What do you do if you’re confronted with a plaintiff who alleges they were harmed by a chemical exposure, but exposure data do not exist?

Author: Peter B. Harnett, MS, MPH, CIH. Peter founded COEH in 1992. He has conducted numerous exposure assessments and frequently works with attorneys on exposure assessment issues in toxic torts cases. Peter received some assistance on this article from Drs. David Schwartz and Giovanni Ciavarra with ISS, www.innovativescience.net

Nobody on site collected and recorded occupational or environmental data measuring air, soil, surface or ground water levels of possible chemical contaminants. Now you’re left with a big question mark: What level of exposure did the plaintiff actually experience?

Enter the scientist who begins the search for information that can shed some light on the exposure levels. The scientist will likely use the following approaches, depending on case-specific circumstances:

  • Employ models to estimate past chemical exposure based on the amount of a chemical used in an operation or the size of a spill or release
  • Research the scientific literature to uncover exposure data for a similar set of circumstances involving the specific agent or a suitable surrogate. For example, if the plaintiff is alleging injury from an airborne occupational exposure to a specific volatile organic compound (VOC) with no available data, the scientist could find airborne concentrations for a VOC with a similar vapor pressure. Based on the surrogate’s emissions rate and the spill volume in a room (for which the dimensions and ventilation rate are known), the scientist could then calculate an estimate of the airborne exposure to the specific VOC. The scientist would take into account the surrogate’s properties as well as the work area where the alleged exposure occurred.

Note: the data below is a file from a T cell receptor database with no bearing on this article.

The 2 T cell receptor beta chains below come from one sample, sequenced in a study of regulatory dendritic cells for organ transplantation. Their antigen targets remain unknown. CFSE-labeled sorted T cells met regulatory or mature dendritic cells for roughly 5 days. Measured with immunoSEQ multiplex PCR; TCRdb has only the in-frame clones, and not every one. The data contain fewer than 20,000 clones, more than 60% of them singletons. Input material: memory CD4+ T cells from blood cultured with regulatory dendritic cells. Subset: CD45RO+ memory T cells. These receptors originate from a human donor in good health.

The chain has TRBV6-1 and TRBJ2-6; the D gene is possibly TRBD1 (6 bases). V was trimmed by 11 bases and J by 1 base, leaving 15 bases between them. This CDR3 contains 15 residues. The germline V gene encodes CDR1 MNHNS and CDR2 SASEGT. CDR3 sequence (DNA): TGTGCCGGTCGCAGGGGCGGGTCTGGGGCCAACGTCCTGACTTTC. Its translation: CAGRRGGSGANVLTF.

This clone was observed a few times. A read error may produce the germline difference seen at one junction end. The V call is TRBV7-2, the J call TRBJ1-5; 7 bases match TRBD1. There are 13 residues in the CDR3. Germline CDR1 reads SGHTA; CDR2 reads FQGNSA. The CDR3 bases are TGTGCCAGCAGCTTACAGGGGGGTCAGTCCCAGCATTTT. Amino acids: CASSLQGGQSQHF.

• Enlist the help of an expert. The right expert will be highly proficient in conducting an exposure assessment to evaluate existing data and developing an action plan to deal with a lack of historical data. The type of expert required will depend on the nature of the exposure.

Following are a few examples:

  • Airborne chemical exposure: industrial hygienist, air dispersion modeler.
  • Dispersion of soil particulates in air or volatilization of chemicals from soil to air: soil scientist, air dispersion modeler.
  • Surface water contamination resulting in ingestion, dermal contact, or inhalation: environmental scientist specializing in multimedia partitioning of chemicals from water to air and potentially air to water, or ecotoxicologists to assess data from fish or plants that may have been adversely affected.